Belly Full of Rocks. Tyler B. Perry. Oolichan Books. Fernie, British Columbia. 2016.
Tyler B. Perry inhabits fairy tales like Wayne Gretzky handled the puck, with utter disregard for tradition, the other players and a few of the essential laws of gravity. Perry's poems offer us up an entirely new world or unearthly charms.
How much fun are the poems in Belly Full of Rocks? More than you thought possible. Because we all know the earlier versions of these stories Perry has a known template to dive off of, but when he begins to show his marvelous romp skills all hell breaks loose.
Once inside the fairy tales of our youth Perry delights in the helter-skelter reconstruction of an entirely new set of rules. Perry establishes a new paradigm. Our dark fears join our dark intentions and Perry almost dares us to peer into the foreboding new light: Perry is casting light into the dark corners our heroes never admitted to. Maybe we had the wrong heroes.
So, the wolf has had his bad day, tried to move on, but...
Wolf in the city
I've acquired a small house in the suburbs.
In the city, but close enough to the outskirts
that I can roam the river valley, prowl
the yards of cottages in the foothills.
I don't go into town much, except to buy
groceries and stroll the streets
after dark. At first I was self conscious,
but soon realized I could go
pretty much anywhere incognito.
A heavy pea jacket and a tuque,
fur sticking out from my collar,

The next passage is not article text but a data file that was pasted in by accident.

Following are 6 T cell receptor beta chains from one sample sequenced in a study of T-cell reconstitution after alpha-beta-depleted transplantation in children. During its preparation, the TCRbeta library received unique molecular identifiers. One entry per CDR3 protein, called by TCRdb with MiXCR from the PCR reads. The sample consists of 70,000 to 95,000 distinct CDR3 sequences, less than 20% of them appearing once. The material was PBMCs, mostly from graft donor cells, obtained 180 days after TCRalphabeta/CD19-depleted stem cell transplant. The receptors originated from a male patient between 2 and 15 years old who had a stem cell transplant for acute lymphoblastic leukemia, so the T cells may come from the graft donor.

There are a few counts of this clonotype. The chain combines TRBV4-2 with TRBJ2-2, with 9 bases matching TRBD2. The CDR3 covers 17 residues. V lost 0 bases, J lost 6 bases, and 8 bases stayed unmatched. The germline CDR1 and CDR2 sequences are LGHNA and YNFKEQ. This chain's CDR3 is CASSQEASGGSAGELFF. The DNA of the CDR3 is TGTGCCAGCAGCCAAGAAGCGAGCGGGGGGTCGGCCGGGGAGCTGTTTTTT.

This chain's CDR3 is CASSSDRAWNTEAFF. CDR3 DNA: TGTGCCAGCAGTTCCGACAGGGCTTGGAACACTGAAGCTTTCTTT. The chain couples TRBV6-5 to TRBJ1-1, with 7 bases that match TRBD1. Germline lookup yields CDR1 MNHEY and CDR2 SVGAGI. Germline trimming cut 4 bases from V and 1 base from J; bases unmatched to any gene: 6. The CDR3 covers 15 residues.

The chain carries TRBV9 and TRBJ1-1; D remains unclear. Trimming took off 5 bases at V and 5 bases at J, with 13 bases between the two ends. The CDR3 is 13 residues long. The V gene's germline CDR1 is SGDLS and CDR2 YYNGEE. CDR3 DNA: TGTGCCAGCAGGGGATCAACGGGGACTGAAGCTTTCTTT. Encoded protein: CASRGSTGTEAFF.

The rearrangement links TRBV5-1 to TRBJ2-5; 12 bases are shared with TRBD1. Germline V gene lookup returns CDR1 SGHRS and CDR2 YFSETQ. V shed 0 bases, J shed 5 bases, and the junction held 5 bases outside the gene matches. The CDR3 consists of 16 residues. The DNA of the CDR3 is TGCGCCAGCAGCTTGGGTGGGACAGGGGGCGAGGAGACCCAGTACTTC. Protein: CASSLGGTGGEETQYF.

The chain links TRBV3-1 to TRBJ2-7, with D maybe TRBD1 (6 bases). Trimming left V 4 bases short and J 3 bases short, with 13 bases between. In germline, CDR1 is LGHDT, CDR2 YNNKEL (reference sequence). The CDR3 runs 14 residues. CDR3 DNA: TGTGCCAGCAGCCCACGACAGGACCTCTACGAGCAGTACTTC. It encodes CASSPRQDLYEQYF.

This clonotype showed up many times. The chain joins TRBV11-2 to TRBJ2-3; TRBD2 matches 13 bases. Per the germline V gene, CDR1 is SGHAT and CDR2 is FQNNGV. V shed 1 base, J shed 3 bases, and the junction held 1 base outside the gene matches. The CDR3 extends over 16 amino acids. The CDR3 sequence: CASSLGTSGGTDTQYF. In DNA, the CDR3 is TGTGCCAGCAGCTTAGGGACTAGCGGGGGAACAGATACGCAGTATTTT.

snout tucked in. Mostly
I walk. I'm patient now, knowing
I'll have to learn the ways
of the city before I start
to hunt. I snuggle up
to street lamps, run my tongue
along two rows of teeth: shredders
and bone crushers. One day
the girl with the red hood will pass by,
and this time I won't forget to chew.
Belly Full of Rocks is a beautiful case of sustained magic. We know after reading the first delightful poem in this collection that we are not in Walt Disney World fairy tale territory; Perry is more closely and easily aligned with The Brothers Grimm.
Red Riding Hood and the Three Little Pigs have never shared this much venomous rage nor been more like you and I. On the surface the poems in Belly Full of Rocks play fast and loose with the fairy tales we all know and love. It's clear to Today's book of poetry that there is ample sub-text at every turn. There are primal urges vying the limelight right along with with primal fears, these fairy tale creature might be searching for salvation but Perry is reaching for illumination.
Tyler B. Perry deserves our admiration for the consistency of his conceit and how his new universe is such an eerie parallel to our own.
And that damned wolf, he doesn't know when to quit...
My story doesn't end
and I never seem to win.
I've been sliced, stuffed, drowned, skinned,
boiled and eaten, and yet I come again,
slinking with my trickery,
wicked about the eyes, meaning
to spring down upon you
and devour you in the darkness.
You can kill me and kill me and kill me,
but I will feed on your hate
and when the shadows
are their darkest, you will see my eyes:
two lanterns coming towards you
in the night.